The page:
“The cultural identity of Sears was destroyed with the merger of Kmart,” said Nick Vyas, head of USC’s Center for Global Supply Chain Management and a former executive at Sears before Lampert took over. “It was an identity that the company had for 90-plus years.
“So, when it kicked in, it costs Sears customers,” he said. “But you weren’t talking about one-time customers, you were talking about generations.”
When billionaire investor Lampert took over the company, he thought he could turn around its sagging performance. He put hedge-fund managers in charge of the retail business and took a hands-on approach. He focused on slashing costs and moved away from Sears’ emphasis on customer service. But he failed. Sears has lost more than 90 percent of its value since 2007 and is mired in debt. To keep it above water, Lampert sold off its valuable real estate.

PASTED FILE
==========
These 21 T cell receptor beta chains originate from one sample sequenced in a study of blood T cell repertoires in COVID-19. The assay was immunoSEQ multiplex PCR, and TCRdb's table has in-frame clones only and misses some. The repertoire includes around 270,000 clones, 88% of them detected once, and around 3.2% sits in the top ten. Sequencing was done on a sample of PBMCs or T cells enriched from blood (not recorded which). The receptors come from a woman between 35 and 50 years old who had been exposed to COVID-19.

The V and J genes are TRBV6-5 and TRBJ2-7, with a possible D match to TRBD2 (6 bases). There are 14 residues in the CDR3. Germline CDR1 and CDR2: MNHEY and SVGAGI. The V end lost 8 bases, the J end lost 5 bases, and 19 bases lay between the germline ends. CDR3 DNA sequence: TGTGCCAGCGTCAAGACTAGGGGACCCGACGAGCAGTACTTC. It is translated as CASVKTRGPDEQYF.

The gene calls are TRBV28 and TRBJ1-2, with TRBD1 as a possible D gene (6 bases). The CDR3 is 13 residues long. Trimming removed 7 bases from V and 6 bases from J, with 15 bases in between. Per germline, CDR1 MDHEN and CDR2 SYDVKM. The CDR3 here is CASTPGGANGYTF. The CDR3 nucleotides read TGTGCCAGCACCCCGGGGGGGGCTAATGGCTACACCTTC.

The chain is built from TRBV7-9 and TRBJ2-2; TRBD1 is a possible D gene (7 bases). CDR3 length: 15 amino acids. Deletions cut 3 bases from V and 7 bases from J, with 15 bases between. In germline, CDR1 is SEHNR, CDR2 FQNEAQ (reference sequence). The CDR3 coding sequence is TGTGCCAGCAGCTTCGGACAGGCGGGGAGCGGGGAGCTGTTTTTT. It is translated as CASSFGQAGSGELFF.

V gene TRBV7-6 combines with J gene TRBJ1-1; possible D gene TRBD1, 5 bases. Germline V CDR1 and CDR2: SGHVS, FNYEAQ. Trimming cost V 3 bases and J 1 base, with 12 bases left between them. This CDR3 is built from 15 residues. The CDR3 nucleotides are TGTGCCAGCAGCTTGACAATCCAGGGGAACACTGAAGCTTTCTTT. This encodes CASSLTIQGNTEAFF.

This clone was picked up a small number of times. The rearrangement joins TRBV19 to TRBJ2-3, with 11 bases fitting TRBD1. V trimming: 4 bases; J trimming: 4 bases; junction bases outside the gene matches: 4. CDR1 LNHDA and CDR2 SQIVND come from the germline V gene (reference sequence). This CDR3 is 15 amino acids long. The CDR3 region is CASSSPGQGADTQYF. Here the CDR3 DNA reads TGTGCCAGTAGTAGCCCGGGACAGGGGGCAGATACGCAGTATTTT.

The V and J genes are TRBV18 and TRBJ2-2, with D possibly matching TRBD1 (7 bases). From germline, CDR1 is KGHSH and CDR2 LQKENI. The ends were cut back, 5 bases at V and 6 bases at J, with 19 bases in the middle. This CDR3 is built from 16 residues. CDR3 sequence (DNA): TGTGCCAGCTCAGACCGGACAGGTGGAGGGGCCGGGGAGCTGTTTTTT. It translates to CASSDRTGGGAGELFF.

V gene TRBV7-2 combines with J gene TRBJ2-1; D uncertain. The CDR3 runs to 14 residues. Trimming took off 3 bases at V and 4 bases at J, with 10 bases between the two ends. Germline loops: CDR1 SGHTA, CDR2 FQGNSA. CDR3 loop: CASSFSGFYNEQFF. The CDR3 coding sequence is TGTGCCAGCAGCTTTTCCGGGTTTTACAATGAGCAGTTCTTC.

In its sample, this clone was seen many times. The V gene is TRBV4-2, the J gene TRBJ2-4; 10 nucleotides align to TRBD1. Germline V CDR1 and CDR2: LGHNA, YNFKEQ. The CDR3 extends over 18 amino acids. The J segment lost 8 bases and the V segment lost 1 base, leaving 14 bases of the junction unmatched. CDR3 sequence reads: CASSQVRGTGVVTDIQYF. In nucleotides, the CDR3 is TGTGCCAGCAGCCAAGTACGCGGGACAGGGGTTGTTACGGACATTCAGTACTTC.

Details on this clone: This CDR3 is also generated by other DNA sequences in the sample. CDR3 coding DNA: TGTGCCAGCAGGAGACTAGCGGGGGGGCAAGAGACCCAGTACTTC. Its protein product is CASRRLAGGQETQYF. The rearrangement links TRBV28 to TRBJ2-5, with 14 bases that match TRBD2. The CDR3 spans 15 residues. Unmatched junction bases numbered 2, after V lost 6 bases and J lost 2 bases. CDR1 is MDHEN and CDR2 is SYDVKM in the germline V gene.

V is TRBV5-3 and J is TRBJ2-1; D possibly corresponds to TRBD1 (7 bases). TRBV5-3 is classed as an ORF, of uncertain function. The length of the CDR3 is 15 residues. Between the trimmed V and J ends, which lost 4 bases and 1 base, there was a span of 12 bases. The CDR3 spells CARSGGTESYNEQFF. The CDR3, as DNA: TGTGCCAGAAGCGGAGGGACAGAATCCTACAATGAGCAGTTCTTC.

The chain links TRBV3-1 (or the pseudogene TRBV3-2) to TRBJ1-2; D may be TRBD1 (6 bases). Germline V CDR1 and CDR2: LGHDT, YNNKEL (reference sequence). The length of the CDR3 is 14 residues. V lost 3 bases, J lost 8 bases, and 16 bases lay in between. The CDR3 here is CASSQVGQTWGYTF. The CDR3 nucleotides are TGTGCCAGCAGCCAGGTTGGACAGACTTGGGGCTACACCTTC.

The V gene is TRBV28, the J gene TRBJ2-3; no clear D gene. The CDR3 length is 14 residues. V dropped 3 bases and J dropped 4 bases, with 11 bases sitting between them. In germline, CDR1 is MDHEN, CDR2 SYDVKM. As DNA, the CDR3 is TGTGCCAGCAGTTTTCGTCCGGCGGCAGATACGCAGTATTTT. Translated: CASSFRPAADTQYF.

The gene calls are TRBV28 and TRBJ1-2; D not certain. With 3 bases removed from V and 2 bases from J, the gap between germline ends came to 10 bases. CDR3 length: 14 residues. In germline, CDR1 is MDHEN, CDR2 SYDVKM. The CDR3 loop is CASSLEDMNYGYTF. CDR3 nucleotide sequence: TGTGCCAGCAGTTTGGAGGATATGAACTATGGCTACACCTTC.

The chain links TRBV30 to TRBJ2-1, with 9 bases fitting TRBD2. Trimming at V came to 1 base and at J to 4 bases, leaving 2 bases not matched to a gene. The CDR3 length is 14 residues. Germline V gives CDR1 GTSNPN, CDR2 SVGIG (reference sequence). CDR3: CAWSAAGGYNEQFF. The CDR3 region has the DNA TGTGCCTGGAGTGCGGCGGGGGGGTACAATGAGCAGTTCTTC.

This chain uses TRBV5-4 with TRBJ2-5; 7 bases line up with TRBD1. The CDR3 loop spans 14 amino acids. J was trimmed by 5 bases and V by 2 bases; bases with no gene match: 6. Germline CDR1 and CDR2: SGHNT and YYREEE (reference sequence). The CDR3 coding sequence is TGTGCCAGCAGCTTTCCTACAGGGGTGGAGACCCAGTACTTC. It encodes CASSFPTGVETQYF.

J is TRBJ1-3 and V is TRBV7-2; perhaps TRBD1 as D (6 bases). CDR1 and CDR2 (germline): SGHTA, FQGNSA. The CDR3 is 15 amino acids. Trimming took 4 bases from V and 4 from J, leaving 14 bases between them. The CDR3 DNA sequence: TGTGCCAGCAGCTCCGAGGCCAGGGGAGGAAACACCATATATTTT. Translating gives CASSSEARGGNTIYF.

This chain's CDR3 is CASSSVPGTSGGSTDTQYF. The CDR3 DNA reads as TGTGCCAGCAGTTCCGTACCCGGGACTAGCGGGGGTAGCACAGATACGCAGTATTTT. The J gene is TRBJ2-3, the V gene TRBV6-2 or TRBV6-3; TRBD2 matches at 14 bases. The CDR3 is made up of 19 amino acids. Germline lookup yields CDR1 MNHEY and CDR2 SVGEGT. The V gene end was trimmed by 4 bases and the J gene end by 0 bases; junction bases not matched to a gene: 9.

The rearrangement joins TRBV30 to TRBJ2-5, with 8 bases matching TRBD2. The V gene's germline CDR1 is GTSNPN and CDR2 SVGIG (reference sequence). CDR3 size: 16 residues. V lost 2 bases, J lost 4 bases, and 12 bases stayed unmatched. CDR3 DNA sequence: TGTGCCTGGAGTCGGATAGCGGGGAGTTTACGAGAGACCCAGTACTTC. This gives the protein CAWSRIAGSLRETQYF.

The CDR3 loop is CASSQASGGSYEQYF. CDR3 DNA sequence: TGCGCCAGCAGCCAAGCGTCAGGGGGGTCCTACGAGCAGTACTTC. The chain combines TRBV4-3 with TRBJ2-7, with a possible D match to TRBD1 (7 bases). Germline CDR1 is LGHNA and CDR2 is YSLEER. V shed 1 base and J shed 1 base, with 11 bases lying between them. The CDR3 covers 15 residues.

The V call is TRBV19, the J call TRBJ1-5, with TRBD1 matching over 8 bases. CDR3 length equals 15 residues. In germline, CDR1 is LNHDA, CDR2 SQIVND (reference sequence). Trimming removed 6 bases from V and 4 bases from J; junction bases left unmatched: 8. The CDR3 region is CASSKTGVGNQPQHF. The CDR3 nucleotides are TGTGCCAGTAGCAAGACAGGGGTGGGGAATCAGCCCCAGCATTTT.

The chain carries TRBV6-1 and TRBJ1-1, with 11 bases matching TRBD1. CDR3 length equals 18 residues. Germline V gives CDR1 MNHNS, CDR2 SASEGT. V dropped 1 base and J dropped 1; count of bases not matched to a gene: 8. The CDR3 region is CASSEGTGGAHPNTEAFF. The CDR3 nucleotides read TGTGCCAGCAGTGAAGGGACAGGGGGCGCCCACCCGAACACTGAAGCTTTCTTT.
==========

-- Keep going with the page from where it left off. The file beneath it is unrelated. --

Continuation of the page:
Fitch Ratings, one of the big three credit-rating agencies, estimates Sears raised $4.7 billion from real-estate transactions, but it still expects the company to burn through as much as $1.8 billion this year to keep operating.
“Sears used to be a cultural event,” said Leon Nicholas, an analyst at Kantar Retail. “It was a place for the family to get together.”
Brian Hanover, a Sears spokesman, repeated what has become Lampert’s mantra, Sears Holdings “is committed to returning the company to profitability” and has a number of initiatives to increase revenues.
The brightest spot had been its Craftsman tools line, and the chain remains a leader in appliance sales, although J.C. Penney is attempting to chip into that market. In May, Sears announced it would seek buyers for its Kenmore appliance and Craftsman tool brand, two of its most enduring products.
“It’s a dire future for Sears on the horizon,” Vyas said. “I am actually shocked they have survived this long.”
A new era for JCP
J.C. Penney is expecting to turn a profit next year for the first time since 2010, in part because of Ellison, a former Home Depot executive.